Dr. James Barnes, a Wabash College professor emeritus of history, delivered Thursday’s Chapel Talk. Barnes took the opportunity to talk about dog guides, how they’re trained, and how he works with his trained seeing-eye-dog.
“What It Means to Guide Someone” was the title of Barnes talk. And all the time at the podium Barnes’ current guide dog “Rex” was at his feet. Barnes was quick to point out that “Rex” was not the dog’s real name but he didn’t want to use that and cause any confusion should someone speak to the dog when it’s doing its job helping the Rhodes Scholar and author across campus.
Barnes talked about the history of guide dogs and how they’re trained. He is currently on his sixth service dog and noted his current best friend is now 11 years old.
He detailed the challenges of getting a dog trained from puppy to service dog and that many schools now breed their own animals for quality control.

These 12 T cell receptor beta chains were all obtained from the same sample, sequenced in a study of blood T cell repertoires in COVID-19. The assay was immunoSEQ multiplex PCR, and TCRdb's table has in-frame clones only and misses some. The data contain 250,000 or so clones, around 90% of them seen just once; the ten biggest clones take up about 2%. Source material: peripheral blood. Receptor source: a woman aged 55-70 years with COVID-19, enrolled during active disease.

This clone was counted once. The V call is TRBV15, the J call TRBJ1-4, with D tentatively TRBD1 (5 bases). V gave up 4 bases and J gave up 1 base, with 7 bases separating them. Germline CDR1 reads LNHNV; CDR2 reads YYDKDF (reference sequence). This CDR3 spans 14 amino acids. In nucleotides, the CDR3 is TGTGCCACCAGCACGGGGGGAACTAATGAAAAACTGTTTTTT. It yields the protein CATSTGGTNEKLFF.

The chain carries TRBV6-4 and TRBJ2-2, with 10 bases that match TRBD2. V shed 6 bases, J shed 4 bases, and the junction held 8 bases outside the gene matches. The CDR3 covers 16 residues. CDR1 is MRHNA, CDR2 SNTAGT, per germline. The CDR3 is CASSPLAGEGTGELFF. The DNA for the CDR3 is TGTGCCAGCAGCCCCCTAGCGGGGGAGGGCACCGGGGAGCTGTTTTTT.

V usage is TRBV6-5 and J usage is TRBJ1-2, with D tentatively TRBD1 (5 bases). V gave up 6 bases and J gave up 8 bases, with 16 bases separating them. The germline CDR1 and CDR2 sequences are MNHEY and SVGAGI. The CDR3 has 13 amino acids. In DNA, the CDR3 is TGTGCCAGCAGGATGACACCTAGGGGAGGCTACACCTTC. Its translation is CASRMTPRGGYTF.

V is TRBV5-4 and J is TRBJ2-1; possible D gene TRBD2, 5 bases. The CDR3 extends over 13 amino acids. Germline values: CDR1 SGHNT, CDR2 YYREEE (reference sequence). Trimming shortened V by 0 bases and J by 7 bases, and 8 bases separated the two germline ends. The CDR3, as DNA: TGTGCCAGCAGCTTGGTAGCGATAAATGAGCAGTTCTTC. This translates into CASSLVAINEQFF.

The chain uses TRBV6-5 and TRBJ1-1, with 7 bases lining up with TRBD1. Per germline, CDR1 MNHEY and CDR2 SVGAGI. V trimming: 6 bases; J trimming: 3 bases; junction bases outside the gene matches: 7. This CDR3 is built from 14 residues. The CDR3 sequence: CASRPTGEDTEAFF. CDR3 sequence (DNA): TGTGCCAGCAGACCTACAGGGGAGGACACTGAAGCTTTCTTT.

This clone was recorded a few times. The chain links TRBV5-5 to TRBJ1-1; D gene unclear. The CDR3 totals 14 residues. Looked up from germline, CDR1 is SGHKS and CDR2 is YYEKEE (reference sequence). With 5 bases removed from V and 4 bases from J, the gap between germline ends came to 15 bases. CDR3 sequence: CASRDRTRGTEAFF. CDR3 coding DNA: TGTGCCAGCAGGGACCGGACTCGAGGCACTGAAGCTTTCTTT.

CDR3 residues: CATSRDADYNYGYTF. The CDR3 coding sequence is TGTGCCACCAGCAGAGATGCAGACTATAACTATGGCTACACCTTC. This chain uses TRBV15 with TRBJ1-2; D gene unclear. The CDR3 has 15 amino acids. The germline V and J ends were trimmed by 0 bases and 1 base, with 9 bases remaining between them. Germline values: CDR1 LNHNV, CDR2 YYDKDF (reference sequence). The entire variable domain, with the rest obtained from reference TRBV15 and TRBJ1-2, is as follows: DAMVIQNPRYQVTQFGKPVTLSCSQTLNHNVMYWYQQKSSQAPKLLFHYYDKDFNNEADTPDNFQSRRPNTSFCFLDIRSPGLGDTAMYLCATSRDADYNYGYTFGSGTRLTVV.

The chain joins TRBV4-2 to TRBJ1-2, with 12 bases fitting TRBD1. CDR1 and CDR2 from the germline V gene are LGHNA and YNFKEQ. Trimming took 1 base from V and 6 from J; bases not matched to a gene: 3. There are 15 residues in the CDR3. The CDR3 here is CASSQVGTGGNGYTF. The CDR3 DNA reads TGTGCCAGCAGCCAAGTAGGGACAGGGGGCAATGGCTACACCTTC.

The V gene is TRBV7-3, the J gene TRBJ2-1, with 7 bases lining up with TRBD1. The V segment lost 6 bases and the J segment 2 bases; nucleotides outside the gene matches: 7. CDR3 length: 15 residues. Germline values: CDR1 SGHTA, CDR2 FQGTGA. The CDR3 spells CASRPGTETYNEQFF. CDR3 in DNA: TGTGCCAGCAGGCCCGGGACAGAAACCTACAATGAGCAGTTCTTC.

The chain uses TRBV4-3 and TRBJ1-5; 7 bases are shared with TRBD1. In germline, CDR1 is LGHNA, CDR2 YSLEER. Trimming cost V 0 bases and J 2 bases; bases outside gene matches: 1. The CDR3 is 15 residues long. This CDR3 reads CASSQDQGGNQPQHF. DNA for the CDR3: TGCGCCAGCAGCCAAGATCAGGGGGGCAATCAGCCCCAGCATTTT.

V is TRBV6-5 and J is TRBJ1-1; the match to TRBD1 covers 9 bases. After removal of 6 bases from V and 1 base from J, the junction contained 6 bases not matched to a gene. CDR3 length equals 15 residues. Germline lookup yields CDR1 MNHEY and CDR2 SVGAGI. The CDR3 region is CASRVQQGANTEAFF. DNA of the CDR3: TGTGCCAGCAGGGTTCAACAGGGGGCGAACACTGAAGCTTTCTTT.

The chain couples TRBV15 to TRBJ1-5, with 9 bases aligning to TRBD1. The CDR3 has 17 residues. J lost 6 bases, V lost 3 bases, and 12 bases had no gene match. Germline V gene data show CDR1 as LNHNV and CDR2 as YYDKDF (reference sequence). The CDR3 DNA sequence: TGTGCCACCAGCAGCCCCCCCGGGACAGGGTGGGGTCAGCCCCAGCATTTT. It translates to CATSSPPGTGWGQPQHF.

He answered probably many people’s unasked question, ‘Why a dog instead of a cane?’
“First, I tend to walk faster with a dog and I would with a cane. A dog will take you around obstacles, it’s more efficient. “
He said to use a dog you have to love them, enjoy their company, and that you really come to depend on them “quite a deal.”
“It’s a lifetime commitment for the dog and a wonderful relationship for man and beast. And it’s fun.”
He noted his dog’s age and said he knows he may have to move one day in the near future to retire “Rex.” “But it’s wonderful to have the knowledge I can go back to the seeing-eye-dog school and get a new one.”
Watch and listen to Barnes entire Chapel Talk below:
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